A successful personnel drop starts with proper preparation; that can only be accomplished through practice.
With the help of one Airman from the 435th Contingency Response Group, four Soldiers and two sailors, more than 200 Bulgarian armed forces members took a dive out of A C-130J Super Hercules. According to Staff Sgt. Myron Austin, a jumpmaster for the 435th CRG, nothing else compares to it.
“Most people don’t want to do it; for me, it’s something different,” said Austin. “Being in a unit like the CRG, provides me an airborne capability that I wouldn’t be exposed to otherwise.”
With the conclusion of Operation Thracian Fall 2011, Austin has been involved in four exercises and operations involving coalition and fellow armed services jumps, making him one of Ramstein’s and the Air Force’s great ambassadors to our sister services and the rest of Europe.
“It’s fun to work with them (joint service members and allied jumpers) because it brings a host of jumpmasters together. With that many jumpmasters it provides us the capability to get the mission done quickly and efficiently,” said Austin. “It’s great working with Bulgarians; their enthusiasm, their willingness to jump — this has been a fun event to be a part of.”
But Austin isn’t the only one jumping out of aircraft with our allies, he’s one of about 10 Airmen, Soldier and Sailor jumpmasters involved in OTF11 who ensure the safety of every American and Bulgarian parajumpers.
“Our job is to get the paratroopers out of the bird safely; we went through a three-week course to be certified as jumpmasters,” said Army Sgt. Katherine Coleman, jumpmaster assigned to the 5th Quartermaster Det. Special Troops Battalion, 21st Theater Support Command.
Coleman became a jumpmaster in May and adds herself as the only female jumpmaster in her unit and one of only a handful in the Army.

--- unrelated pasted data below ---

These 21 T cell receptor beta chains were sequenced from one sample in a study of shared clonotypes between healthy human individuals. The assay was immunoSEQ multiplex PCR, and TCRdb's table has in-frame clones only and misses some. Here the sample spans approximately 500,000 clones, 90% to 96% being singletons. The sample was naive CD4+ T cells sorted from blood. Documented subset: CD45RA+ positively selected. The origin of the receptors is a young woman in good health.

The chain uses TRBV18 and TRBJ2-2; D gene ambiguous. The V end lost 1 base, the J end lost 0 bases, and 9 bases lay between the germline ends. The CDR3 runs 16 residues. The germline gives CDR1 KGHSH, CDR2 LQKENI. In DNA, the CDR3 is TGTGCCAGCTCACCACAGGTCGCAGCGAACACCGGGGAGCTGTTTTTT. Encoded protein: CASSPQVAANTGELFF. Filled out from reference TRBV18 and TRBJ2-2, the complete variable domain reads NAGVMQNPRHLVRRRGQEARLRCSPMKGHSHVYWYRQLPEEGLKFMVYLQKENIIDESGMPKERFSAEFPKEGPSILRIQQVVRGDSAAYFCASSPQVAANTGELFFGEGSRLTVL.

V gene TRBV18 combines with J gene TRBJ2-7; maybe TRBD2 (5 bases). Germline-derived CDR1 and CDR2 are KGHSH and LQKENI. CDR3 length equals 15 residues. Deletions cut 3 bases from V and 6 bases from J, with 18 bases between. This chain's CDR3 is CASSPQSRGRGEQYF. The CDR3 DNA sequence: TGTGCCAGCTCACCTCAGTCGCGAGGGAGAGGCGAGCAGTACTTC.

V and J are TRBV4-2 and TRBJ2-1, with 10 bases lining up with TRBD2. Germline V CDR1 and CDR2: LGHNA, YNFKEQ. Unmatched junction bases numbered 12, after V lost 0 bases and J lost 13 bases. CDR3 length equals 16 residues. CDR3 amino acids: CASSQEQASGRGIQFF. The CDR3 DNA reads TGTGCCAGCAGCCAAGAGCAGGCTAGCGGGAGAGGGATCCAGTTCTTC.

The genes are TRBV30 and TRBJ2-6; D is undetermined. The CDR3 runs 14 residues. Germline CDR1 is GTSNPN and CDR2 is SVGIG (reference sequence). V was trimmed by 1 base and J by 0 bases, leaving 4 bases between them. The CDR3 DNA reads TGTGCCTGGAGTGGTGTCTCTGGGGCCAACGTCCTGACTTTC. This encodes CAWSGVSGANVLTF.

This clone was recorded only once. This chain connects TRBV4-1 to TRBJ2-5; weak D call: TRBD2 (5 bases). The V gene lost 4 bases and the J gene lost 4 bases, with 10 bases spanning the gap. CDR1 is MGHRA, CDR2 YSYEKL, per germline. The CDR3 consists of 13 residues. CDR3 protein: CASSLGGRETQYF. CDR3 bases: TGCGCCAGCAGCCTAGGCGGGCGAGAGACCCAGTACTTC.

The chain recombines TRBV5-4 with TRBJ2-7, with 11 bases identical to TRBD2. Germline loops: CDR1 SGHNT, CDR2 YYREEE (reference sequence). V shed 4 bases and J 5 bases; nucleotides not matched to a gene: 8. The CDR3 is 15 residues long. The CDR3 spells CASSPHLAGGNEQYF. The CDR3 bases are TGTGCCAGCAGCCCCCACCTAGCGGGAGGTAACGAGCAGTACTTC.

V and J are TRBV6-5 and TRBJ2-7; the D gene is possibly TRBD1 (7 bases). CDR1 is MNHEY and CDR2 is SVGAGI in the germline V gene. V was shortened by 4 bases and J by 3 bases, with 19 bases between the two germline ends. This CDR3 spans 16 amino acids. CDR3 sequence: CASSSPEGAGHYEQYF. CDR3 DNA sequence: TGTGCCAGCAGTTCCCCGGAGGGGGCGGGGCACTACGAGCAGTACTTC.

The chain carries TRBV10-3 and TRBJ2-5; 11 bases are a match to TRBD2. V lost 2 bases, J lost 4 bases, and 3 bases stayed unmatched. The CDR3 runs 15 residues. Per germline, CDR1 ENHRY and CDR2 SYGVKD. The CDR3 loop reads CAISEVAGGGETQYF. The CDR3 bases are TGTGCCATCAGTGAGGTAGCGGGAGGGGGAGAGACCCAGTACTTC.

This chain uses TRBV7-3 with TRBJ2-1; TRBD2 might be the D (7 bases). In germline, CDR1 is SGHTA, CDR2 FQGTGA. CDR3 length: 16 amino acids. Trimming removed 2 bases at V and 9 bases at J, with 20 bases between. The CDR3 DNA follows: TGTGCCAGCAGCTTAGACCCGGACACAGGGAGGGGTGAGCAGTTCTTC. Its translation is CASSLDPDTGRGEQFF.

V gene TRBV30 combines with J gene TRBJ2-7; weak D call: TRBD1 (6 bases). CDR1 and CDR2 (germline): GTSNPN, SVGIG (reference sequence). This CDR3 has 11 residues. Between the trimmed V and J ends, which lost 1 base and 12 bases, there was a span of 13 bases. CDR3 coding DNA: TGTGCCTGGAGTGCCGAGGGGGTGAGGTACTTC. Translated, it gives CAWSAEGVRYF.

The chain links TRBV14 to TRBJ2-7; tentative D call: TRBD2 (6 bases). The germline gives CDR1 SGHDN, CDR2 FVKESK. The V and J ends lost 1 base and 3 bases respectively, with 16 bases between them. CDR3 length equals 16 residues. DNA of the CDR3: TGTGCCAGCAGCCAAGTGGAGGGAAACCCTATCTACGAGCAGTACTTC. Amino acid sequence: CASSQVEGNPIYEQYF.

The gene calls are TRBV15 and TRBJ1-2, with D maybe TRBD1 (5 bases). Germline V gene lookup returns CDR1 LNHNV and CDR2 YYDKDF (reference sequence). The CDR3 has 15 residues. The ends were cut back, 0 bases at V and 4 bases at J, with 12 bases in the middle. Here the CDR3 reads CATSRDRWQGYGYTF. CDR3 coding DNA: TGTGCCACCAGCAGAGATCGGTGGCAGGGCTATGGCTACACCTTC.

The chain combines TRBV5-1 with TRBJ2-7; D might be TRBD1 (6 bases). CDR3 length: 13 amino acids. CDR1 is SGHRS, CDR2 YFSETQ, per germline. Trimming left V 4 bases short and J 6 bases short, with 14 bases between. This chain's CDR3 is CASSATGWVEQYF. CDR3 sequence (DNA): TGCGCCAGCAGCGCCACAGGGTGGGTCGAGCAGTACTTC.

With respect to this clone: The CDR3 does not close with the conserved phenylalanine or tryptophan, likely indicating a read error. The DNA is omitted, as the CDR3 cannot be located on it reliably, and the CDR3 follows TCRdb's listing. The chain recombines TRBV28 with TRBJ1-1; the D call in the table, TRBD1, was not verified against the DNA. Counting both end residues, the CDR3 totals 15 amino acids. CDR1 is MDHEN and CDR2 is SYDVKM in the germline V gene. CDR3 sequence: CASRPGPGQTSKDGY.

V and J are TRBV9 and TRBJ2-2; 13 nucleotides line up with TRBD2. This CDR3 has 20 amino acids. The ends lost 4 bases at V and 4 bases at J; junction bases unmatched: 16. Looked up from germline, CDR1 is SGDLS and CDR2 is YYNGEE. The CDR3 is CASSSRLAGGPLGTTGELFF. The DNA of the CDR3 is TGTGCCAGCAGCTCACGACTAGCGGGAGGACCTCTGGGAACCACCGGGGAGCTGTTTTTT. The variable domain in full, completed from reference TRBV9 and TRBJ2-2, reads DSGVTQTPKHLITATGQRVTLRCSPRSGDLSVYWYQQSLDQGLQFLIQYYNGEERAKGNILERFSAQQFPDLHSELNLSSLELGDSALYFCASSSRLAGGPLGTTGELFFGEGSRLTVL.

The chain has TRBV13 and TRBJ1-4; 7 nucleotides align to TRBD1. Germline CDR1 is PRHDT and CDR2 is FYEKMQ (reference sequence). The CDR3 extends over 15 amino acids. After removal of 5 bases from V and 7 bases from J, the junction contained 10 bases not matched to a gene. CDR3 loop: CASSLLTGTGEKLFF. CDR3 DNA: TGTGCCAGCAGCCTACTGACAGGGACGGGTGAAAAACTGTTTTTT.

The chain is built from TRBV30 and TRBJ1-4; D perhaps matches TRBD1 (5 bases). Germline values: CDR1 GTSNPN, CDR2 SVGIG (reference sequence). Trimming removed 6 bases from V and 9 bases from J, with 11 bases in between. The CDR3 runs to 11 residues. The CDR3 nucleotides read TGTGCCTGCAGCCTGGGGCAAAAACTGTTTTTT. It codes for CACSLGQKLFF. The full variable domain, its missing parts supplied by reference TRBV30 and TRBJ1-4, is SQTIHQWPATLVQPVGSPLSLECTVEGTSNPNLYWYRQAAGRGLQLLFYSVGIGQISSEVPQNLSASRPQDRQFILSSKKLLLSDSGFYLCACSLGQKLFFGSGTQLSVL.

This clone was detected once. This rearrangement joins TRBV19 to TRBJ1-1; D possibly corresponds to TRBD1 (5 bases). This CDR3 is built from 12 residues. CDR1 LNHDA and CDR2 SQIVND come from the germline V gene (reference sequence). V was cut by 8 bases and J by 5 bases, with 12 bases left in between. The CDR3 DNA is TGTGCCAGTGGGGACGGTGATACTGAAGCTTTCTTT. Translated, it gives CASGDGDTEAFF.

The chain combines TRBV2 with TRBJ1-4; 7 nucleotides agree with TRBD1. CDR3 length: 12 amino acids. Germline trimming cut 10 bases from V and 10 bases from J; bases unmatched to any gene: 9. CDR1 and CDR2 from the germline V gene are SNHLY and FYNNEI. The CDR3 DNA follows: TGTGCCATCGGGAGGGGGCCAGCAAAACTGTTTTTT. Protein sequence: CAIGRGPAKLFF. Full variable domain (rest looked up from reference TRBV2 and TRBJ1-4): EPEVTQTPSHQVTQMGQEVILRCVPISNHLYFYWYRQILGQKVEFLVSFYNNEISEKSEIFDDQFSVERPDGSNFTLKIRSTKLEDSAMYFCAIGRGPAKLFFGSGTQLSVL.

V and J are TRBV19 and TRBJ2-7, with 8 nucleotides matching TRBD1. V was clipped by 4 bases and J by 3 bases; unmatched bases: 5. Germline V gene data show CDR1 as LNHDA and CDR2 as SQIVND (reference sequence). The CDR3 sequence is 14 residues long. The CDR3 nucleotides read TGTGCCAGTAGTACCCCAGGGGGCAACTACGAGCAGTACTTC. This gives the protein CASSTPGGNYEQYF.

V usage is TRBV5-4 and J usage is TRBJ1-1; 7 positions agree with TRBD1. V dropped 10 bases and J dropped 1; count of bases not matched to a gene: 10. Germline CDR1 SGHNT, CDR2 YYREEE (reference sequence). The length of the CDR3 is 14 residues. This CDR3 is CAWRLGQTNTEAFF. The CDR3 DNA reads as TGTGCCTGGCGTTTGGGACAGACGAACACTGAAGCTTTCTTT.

“I love it! It’s a bit difficult for how tall I am because of the height of the static lines, but it is fun,” she said.
After the two weeks of the OTF11 jumps were complete, five of the Army jumpmasters came back to the jump site for some on-the-job training with the Bulgarian parajumpers.
“We gave them familiarization with our parachute systems, and they gave us the same for theirs,” said Army Sgt. 1st Class Herschel L. Gillins, master jumpmaster for the 5th QM Det., Special Troops Battalion, 21st TSC.
“Working with the Bulgarians was great, and although there was a slight language barrier, we made it though. Their procedures are remarkably similar to ours, whether in the aircraft or packing the parachutes.”
On the last day of parajumping, both the U.S. and Bulgarian jumpers exchanged jump wings, signifying the time and sweat they put in together during the training and adding friendship to a long list of things to take back home.
On a few days of the jump training, the Bulgarian service members “I like the American chutes because they feel very secure,” said Bulgarian Armed Forces Pvt. Deyan Dimitrov, parajumper for OTF11.
The 435th CRG played an integral part of accomplishing the training, from the drop-zone team who set up the area where the jumpers land, to gathering the available jumpmasters from the Kaiserslautern Military Community, including the Navy and Army.
As the lead airborne planner, gathering those jumpmasters was Austin’s main objective before the operation started.
“It can be hard to find the right people for the exercise or operation,” said Austin. “But it pays out in the end when they all show up and we get everyone safely out of the plane.”
From the valleys they moved through, to the mountainous peaks crossed, OTF11 will be a mission the parajumpers and aircrew from both countries will not soon forget.
This the last story in a three-part series on OTF11, an off-station training exercise held in Bulgaria.